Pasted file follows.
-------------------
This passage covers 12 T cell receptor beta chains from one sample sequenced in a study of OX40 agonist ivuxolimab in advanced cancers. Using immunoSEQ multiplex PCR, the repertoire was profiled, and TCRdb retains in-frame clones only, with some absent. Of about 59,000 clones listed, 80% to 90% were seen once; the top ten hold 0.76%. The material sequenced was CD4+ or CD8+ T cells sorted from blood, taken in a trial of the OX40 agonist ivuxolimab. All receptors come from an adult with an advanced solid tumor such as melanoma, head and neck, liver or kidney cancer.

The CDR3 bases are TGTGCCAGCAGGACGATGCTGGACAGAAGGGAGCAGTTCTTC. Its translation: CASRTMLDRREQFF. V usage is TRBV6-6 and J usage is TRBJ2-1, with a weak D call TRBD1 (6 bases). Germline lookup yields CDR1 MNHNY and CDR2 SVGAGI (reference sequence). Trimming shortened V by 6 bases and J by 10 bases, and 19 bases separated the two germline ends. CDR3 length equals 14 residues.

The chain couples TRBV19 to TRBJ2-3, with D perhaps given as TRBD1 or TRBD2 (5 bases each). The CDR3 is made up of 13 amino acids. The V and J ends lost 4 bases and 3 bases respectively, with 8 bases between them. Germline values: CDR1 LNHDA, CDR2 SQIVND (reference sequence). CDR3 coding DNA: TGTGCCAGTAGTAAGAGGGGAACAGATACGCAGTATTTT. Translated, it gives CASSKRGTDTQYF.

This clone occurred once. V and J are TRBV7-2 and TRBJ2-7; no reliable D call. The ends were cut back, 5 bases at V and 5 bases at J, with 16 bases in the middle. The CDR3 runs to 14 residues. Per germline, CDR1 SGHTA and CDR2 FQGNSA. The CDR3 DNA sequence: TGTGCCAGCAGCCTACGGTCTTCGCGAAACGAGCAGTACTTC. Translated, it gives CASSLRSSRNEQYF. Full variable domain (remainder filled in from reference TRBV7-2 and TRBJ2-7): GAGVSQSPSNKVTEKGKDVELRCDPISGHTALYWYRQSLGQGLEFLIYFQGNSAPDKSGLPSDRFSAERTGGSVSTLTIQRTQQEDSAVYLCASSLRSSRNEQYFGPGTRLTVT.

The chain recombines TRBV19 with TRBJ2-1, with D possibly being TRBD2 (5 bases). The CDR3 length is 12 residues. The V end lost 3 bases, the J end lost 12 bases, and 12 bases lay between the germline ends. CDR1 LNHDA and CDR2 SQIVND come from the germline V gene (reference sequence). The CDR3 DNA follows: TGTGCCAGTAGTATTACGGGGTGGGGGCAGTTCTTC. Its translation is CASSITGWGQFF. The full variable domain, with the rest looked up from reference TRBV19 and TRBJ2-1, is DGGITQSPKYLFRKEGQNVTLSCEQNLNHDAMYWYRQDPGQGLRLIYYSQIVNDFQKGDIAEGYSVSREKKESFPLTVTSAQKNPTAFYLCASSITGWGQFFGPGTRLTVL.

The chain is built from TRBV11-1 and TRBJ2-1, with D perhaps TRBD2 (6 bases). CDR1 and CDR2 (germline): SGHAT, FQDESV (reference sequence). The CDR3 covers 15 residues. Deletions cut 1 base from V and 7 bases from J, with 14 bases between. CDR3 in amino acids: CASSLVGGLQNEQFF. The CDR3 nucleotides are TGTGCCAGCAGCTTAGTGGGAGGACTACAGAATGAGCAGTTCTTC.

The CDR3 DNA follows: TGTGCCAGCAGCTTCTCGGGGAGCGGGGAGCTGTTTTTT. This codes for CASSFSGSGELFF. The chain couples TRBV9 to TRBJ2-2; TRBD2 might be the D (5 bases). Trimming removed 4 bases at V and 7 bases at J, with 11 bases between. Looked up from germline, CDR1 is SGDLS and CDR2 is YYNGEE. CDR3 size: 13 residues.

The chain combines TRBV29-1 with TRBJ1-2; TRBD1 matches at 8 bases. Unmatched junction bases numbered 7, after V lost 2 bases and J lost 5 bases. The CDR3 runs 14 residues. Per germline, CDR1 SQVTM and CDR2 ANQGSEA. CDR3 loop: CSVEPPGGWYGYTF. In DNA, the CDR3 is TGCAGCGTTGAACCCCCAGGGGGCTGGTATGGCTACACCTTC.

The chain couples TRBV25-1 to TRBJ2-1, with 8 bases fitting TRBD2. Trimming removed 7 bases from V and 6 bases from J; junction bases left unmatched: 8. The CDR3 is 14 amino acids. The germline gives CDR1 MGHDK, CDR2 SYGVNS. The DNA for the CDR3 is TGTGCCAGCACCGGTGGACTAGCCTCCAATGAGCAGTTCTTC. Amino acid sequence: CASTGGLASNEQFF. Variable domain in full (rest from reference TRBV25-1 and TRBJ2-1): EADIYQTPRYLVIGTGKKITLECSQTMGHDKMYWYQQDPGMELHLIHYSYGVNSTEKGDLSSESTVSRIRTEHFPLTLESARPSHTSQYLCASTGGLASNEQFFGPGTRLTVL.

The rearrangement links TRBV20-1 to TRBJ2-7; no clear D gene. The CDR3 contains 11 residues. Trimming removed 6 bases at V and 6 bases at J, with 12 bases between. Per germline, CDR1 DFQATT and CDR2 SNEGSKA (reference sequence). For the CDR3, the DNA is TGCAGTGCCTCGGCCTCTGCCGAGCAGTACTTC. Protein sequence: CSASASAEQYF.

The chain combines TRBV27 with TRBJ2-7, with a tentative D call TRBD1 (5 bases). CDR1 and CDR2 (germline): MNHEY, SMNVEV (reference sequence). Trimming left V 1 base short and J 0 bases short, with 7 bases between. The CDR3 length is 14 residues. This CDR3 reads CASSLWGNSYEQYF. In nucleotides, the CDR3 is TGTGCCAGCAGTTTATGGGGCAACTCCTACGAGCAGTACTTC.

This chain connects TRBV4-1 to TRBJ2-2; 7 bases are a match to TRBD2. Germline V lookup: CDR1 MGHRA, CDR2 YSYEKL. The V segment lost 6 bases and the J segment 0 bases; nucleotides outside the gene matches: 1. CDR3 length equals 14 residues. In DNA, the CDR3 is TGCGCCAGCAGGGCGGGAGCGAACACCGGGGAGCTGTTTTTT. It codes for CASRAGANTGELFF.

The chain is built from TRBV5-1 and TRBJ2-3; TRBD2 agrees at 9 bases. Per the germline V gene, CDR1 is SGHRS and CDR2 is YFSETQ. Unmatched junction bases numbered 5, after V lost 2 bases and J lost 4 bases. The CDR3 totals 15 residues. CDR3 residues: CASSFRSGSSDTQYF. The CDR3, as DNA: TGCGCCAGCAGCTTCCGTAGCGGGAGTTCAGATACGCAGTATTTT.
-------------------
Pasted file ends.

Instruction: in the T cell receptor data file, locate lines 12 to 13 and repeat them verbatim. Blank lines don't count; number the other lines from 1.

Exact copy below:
This chain connects TRBV4-1 to TRBJ2-2; 7 bases are a match to TRBD2. Germline V lookup: CDR1 MGHRA, CDR2 YSYEKL. The V segment lost 6 bases and the J segment 0 bases; nucleotides outside the gene matches: 1. CDR3 length equals 14 residues. In DNA, the CDR3 is TGCGCCAGCAGGGCGGGAGCGAACACCGGGGAGCTGTTTTTT. It codes for CASRAGANTGELFF.

The chain is built from TRBV5-1 and TRBJ2-3; TRBD2 agrees at 9 bases. Per the germline V gene, CDR1 is SGHRS and CDR2 is YFSETQ. Unmatched junction bases numbered 5, after V lost 2 bases and J lost 4 bases. The CDR3 totals 15 residues. CDR3 residues: CASSFRSGSSDTQYF. The CDR3, as DNA: TGCGCCAGCAGCTTCCGTAGCGGGAGTTCAGATACGCAGTATTTT.